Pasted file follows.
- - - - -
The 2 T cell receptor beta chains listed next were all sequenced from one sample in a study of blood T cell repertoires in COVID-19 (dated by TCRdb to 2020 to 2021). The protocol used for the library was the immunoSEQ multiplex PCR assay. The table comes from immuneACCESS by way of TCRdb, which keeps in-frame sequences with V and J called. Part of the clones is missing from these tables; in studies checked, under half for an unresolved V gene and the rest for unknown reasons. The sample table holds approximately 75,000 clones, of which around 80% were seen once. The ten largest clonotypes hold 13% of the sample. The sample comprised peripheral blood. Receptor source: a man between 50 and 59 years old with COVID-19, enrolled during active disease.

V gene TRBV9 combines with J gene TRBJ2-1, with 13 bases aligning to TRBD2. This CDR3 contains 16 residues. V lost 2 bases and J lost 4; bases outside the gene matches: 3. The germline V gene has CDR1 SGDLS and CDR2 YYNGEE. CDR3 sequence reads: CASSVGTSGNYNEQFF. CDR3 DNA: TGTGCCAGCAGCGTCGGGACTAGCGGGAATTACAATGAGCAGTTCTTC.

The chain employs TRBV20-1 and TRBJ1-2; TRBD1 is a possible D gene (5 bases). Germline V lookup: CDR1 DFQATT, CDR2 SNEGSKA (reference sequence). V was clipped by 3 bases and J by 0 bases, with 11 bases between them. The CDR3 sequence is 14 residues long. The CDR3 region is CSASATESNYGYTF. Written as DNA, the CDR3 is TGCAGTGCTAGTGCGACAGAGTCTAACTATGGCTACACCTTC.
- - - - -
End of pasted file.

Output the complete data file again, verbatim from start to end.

The 2 T cell receptor beta chains listed next were all sequenced from one sample in a study of blood T cell repertoires in COVID-19 (dated by TCRdb to 2020 to 2021). The protocol used for the library was the immunoSEQ multiplex PCR assay. The table comes from immuneACCESS by way of TCRdb, which keeps in-frame sequences with V and J called. Part of the clones is missing from these tables; in studies checked, under half for an unresolved V gene and the rest for unknown reasons. The sample table holds approximately 75,000 clones, of which around 80% were seen once. The ten largest clonotypes hold 13% of the sample. The sample comprised peripheral blood. Receptor source: a man between 50 and 59 years old with COVID-19, enrolled during active disease.

V gene TRBV9 combines with J gene TRBJ2-1, with 13 bases aligning to TRBD2. This CDR3 contains 16 residues. V lost 2 bases and J lost 4; bases outside the gene matches: 3. The germline V gene has CDR1 SGDLS and CDR2 YYNGEE. CDR3 sequence reads: CASSVGTSGNYNEQFF. CDR3 DNA: TGTGCCAGCAGCGTCGGGACTAGCGGGAATTACAATGAGCAGTTCTTC.

The chain employs TRBV20-1 and TRBJ1-2; TRBD1 is a possible D gene (5 bases). Germline V lookup: CDR1 DFQATT, CDR2 SNEGSKA (reference sequence). V was clipped by 3 bases and J by 0 bases, with 11 bases between them. The CDR3 sequence is 14 residues long. The CDR3 region is CSASATESNYGYTF. Written as DNA, the CDR3 is TGCAGTGCTAGTGCGACAGAGTCTAACTATGGCTACACCTTC.